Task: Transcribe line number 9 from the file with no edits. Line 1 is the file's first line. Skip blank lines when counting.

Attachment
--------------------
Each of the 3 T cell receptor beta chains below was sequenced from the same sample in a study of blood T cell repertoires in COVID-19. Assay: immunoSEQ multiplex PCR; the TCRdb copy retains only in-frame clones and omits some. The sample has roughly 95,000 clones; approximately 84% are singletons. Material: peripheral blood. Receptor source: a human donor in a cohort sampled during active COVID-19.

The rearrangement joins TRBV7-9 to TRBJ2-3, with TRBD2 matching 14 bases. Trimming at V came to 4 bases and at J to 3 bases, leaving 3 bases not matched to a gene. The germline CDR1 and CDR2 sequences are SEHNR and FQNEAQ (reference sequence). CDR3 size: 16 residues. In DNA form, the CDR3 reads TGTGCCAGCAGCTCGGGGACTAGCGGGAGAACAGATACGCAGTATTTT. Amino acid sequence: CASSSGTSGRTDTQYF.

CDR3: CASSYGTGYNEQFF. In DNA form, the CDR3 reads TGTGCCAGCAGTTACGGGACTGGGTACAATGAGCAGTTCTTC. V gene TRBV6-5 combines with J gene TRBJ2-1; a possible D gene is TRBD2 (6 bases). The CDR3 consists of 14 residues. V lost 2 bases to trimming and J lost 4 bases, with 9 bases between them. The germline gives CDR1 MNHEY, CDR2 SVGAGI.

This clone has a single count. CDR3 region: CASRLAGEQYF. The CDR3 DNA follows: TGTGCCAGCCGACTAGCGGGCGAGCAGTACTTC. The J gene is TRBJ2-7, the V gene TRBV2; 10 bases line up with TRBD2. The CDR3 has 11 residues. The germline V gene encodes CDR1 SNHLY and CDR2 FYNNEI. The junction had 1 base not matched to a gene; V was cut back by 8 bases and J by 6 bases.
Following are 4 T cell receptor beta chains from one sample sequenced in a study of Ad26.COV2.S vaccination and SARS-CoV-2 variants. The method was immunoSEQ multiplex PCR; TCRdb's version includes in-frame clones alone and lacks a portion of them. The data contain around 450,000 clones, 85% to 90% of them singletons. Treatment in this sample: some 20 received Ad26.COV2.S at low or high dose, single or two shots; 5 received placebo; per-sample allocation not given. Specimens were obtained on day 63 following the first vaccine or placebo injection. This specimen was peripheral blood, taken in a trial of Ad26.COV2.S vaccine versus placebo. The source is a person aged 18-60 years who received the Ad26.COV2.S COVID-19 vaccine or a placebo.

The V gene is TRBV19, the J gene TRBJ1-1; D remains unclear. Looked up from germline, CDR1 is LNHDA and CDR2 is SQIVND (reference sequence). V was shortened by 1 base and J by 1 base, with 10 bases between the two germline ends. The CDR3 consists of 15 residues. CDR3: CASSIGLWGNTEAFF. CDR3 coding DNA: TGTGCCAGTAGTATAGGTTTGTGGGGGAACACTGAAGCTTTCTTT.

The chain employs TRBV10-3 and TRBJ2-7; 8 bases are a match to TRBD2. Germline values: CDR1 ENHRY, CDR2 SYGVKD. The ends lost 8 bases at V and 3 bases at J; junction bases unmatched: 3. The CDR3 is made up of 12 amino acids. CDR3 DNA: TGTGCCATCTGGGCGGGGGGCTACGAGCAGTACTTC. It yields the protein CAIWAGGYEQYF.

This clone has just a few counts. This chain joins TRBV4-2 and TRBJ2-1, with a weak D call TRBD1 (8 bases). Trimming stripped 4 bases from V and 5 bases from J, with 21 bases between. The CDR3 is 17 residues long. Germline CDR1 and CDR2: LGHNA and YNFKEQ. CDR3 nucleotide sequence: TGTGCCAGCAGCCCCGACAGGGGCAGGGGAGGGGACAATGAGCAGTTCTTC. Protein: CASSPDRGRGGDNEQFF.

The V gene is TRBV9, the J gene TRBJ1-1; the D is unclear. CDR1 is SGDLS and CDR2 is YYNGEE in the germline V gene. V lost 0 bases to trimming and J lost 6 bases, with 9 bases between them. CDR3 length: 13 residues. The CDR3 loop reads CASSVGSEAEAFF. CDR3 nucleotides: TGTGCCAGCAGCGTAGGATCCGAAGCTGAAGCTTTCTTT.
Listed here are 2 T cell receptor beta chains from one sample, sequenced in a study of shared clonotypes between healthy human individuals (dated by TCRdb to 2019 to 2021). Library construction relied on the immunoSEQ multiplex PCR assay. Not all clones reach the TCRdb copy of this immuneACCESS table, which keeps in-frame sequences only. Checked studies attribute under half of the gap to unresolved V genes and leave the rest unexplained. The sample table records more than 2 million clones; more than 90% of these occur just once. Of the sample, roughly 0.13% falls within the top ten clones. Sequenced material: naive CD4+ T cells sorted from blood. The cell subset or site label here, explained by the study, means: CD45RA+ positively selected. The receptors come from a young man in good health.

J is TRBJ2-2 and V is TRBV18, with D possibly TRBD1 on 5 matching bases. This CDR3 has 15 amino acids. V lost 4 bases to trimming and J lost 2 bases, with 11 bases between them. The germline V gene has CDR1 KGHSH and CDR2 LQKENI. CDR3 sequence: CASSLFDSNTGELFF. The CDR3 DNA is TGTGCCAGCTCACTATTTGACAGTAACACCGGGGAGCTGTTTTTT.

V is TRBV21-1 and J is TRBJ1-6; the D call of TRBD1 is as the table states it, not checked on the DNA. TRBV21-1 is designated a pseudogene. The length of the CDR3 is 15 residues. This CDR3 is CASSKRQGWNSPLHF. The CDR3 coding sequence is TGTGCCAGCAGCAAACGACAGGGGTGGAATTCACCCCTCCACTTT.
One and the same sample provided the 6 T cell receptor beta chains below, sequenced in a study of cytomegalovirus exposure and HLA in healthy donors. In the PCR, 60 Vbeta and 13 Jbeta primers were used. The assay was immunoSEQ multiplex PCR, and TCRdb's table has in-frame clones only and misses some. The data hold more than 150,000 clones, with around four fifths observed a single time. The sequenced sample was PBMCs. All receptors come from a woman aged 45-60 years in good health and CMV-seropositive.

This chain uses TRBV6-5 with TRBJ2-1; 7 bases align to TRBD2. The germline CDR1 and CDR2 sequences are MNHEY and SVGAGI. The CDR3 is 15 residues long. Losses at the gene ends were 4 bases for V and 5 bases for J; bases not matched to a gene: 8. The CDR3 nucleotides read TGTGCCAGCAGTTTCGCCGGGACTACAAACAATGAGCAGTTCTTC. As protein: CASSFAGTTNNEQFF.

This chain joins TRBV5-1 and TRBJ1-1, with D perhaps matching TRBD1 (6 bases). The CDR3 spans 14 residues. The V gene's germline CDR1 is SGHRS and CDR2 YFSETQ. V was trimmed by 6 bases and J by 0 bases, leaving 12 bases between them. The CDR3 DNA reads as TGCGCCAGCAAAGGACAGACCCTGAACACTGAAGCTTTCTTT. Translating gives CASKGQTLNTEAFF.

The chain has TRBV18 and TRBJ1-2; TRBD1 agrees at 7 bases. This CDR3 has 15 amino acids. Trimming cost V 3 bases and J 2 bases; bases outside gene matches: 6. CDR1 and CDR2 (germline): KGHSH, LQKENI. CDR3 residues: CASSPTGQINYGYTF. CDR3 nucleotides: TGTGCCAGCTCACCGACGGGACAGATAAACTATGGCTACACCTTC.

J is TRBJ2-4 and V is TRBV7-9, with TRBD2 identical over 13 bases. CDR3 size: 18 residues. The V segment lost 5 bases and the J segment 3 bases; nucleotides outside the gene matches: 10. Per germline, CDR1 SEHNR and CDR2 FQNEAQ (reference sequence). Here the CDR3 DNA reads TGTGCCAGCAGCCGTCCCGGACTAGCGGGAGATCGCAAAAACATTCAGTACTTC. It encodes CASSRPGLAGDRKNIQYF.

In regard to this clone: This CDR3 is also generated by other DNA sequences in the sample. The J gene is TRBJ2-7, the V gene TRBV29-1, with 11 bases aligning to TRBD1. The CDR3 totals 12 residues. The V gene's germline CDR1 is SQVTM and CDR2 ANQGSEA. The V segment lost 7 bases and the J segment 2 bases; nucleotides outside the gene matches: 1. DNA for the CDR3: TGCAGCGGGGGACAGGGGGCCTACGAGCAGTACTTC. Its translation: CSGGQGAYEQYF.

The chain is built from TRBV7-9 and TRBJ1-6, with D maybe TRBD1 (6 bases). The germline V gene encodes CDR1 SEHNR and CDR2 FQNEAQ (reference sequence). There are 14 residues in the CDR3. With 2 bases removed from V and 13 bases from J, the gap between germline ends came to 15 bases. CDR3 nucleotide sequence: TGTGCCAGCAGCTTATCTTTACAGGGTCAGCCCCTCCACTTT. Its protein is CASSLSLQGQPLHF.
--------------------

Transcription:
The V gene is TRBV9, the J gene TRBJ1-1; the D is unclear. CDR1 is SGDLS and CDR2 is YYNGEE in the germline V gene. V lost 0 bases to trimming and J lost 6 bases, with 9 bases between them. CDR3 length: 13 residues. The CDR3 loop reads CASSVGSEAEAFF. CDR3 nucleotides: TGTGCCAGCAGCGTAGGATCCGAAGCTGAAGCTTTCTTT.